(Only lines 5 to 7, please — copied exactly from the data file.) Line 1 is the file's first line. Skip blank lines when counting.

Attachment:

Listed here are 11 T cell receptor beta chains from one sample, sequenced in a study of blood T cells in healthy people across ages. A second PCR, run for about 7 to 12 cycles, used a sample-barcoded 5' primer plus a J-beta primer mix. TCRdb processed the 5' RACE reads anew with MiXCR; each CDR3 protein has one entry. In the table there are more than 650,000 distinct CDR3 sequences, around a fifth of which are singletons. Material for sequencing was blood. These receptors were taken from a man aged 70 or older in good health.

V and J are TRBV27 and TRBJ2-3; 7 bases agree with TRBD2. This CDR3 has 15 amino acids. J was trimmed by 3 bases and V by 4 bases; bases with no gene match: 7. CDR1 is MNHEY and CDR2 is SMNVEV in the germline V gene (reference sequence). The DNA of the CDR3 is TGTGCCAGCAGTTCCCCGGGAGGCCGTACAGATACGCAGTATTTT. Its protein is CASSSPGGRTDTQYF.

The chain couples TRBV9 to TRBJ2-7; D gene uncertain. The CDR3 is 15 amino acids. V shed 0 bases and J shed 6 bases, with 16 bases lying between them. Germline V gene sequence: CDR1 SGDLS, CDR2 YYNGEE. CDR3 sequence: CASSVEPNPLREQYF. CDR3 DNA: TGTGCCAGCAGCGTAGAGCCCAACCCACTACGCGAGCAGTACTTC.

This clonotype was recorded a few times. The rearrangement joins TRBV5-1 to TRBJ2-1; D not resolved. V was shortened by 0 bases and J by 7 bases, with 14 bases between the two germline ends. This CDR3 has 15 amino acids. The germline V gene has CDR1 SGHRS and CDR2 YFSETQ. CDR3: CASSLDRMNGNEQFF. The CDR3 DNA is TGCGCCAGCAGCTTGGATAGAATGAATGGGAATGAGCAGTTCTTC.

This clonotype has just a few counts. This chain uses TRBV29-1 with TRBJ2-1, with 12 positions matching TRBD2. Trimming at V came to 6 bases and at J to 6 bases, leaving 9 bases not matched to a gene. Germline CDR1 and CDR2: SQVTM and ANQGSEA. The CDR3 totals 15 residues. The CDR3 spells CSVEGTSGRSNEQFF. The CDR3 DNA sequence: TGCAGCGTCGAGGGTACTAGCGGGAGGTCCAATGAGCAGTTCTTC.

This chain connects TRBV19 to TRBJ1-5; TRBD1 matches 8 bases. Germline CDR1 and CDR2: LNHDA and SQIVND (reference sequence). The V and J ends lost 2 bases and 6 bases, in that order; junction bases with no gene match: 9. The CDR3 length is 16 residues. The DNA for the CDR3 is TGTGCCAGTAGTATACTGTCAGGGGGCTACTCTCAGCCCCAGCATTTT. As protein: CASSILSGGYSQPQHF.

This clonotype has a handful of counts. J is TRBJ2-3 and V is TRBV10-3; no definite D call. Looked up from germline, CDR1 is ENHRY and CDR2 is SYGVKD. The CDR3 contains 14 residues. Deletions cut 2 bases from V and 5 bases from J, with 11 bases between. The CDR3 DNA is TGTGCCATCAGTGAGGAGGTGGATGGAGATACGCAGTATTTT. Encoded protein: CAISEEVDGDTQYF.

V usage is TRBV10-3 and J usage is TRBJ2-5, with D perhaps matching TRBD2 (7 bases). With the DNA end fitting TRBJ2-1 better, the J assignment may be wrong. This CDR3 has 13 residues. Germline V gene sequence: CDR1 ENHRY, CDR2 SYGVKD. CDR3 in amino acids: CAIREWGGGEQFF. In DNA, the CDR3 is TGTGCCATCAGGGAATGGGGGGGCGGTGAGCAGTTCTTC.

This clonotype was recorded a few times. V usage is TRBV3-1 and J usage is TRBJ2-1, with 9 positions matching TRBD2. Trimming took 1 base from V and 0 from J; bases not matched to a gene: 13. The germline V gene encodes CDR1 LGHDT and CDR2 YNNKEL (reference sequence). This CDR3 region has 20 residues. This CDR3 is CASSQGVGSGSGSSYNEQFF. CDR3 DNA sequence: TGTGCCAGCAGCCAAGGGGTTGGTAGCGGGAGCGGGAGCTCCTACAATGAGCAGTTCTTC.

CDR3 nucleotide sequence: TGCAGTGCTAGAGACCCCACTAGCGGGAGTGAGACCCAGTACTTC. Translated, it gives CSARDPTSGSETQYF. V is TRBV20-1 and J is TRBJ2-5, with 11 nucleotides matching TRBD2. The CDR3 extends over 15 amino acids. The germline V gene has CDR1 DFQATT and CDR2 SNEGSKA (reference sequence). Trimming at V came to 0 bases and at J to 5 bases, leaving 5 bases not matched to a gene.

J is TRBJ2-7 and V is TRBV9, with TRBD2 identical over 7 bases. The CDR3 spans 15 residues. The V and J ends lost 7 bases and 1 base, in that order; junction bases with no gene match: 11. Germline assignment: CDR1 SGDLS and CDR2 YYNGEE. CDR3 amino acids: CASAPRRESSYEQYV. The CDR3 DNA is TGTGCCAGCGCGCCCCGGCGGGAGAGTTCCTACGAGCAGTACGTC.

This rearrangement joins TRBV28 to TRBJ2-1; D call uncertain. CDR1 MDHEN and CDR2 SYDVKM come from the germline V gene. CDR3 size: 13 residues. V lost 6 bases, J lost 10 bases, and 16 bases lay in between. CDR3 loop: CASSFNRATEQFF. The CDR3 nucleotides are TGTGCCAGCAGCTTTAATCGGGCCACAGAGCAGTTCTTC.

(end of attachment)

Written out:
This clonotype has just a few counts. This chain uses TRBV29-1 with TRBJ2-1, with 12 positions matching TRBD2. Trimming at V came to 6 bases and at J to 6 bases, leaving 9 bases not matched to a gene. Germline CDR1 and CDR2: SQVTM and ANQGSEA. The CDR3 totals 15 residues. The CDR3 spells CSVEGTSGRSNEQFF. The CDR3 DNA sequence: TGCAGCGTCGAGGGTACTAGCGGGAGGTCCAATGAGCAGTTCTTC.

This chain connects TRBV19 to TRBJ1-5; TRBD1 matches 8 bases. Germline CDR1 and CDR2: LNHDA and SQIVND (reference sequence). The V and J ends lost 2 bases and 6 bases, in that order; junction bases with no gene match: 9. The CDR3 length is 16 residues. The DNA for the CDR3 is TGTGCCAGTAGTATACTGTCAGGGGGCTACTCTCAGCCCCAGCATTTT. As protein: CASSILSGGYSQPQHF.

This clonotype has a handful of counts. J is TRBJ2-3 and V is TRBV10-3; no definite D call. Looked up from germline, CDR1 is ENHRY and CDR2 is SYGVKD. The CDR3 contains 14 residues. Deletions cut 2 bases from V and 5 bases from J, with 11 bases between. The CDR3 DNA is TGTGCCATCAGTGAGGAGGTGGATGGAGATACGCAGTATTTT. Encoded protein: CAISEEVDGDTQYF.